Japanese geological map of potential petroleum deposit in Manchuria (ca. 1930s)

A Japanese geological map of potential petroleum deposits in Manchuria, from Manshû sekiyû tôsei hôsaku, published by Japan's South Manchurian Railway Company, 1936.


Geological Knowledge in the Making of Modern Northeast Asia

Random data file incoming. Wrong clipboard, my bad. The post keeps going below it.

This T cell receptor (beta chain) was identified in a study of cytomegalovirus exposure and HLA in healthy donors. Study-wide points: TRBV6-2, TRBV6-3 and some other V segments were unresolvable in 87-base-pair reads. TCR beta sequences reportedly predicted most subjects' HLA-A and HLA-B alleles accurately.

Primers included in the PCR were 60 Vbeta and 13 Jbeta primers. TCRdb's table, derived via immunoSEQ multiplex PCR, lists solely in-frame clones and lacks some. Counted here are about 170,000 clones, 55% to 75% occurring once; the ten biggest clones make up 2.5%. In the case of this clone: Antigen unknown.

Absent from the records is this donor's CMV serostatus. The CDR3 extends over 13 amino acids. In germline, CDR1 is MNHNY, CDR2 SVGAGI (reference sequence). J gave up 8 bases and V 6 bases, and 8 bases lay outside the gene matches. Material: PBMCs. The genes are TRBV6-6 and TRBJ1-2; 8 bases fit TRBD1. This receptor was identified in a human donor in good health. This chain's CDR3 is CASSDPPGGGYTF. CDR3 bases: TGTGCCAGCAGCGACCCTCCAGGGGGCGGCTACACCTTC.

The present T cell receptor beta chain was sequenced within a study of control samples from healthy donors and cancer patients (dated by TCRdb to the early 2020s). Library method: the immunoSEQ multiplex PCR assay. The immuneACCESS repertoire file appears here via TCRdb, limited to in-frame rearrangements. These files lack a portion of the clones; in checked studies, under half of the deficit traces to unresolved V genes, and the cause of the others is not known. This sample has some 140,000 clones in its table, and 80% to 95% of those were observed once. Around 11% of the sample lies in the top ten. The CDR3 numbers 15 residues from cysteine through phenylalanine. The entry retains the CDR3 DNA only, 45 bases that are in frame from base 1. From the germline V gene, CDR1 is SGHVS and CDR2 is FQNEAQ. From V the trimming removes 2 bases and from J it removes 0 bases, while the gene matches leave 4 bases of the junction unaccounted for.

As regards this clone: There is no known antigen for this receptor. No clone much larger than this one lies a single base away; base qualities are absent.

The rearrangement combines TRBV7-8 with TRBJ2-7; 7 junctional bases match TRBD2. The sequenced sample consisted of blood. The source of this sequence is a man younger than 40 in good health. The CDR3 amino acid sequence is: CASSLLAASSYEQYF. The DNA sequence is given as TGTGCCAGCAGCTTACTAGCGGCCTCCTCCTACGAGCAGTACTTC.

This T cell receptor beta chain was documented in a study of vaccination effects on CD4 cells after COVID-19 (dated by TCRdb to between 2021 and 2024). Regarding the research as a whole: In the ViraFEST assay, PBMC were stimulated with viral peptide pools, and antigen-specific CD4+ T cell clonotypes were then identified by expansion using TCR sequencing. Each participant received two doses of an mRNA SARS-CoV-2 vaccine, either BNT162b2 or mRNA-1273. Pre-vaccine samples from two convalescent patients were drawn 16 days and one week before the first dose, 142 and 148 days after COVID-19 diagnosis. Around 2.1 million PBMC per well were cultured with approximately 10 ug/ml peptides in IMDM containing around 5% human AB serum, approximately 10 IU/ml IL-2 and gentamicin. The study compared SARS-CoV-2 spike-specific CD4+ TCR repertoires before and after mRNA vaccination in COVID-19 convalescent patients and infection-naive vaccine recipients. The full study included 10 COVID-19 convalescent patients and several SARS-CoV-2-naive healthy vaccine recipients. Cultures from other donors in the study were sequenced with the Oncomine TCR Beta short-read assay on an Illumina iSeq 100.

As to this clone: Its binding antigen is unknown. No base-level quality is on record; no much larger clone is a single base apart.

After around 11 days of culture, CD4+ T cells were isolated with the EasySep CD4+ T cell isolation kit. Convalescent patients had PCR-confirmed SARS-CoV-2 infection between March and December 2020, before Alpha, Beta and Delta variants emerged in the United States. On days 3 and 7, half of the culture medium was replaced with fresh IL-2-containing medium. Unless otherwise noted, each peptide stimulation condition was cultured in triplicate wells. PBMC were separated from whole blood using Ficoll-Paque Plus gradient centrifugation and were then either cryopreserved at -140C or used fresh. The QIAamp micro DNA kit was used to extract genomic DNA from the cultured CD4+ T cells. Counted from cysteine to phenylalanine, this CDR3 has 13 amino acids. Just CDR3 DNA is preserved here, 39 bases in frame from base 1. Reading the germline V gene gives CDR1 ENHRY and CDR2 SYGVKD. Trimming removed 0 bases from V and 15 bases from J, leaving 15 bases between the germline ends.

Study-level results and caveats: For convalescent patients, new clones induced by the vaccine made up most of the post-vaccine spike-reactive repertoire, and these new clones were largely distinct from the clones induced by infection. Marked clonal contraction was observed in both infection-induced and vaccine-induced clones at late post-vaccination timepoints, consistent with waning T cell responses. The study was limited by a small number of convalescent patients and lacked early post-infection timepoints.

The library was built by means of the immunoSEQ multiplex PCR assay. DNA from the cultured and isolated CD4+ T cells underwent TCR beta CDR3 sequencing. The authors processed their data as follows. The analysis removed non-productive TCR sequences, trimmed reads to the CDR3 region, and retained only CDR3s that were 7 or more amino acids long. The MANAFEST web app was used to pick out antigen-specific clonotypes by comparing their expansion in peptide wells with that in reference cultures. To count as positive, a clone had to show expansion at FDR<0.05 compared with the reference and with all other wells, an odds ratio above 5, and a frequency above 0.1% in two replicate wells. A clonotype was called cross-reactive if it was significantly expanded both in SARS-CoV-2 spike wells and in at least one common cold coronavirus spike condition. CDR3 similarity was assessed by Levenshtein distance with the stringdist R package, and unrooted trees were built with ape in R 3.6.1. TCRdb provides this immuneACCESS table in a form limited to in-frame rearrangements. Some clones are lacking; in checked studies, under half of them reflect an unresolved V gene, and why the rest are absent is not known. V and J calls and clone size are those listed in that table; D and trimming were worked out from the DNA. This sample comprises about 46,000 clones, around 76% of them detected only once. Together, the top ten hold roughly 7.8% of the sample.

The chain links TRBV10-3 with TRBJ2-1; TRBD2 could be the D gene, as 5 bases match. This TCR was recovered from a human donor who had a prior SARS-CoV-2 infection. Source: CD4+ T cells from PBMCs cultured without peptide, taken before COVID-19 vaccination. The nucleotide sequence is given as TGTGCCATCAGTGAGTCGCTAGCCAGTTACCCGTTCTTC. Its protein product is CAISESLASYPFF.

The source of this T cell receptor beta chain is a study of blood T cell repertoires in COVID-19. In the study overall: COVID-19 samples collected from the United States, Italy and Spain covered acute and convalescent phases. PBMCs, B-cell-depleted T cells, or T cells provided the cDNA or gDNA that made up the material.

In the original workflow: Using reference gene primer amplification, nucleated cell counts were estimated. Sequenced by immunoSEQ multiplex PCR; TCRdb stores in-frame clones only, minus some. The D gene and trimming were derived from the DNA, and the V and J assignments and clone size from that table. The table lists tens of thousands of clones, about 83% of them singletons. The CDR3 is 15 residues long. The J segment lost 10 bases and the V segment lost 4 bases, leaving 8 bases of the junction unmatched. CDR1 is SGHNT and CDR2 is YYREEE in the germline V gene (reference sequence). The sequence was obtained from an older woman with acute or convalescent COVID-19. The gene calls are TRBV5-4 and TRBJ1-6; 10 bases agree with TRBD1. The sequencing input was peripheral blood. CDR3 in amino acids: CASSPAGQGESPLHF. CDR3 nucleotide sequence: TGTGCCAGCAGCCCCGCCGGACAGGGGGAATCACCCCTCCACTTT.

My project sheds light on the role of geological knowledge in shaping the history of modern Northeast Asia, focusing on geological explorations of subterranean energy resources since the mid-nineteenth century. As geology gained recognition as a scientific discipline internationally, geologists in East Asia engaged in a transnational network of knowledge production; in the meantime, geological knowledge shaped and was in turn shaped by the context of colonialism, war, and revolution. My project closely examines the activities of geologists from Japan, China, Russia and elsewhere in a crucial region known as Manchuria (present-day northeastern China). Geographically distinct from China proper and bordering Russia and Korea (part of the Japanese Empire since 1910), the region boasted a strategically important location and largely unexplored natural resources. Just as the discoveries of large coal deposits in the region facilitated the expansion of Russian and Japanese influence into the region at the turn of the twentieth century, geologists in search of petroleum resources shaped the strategic choices of states in later decades.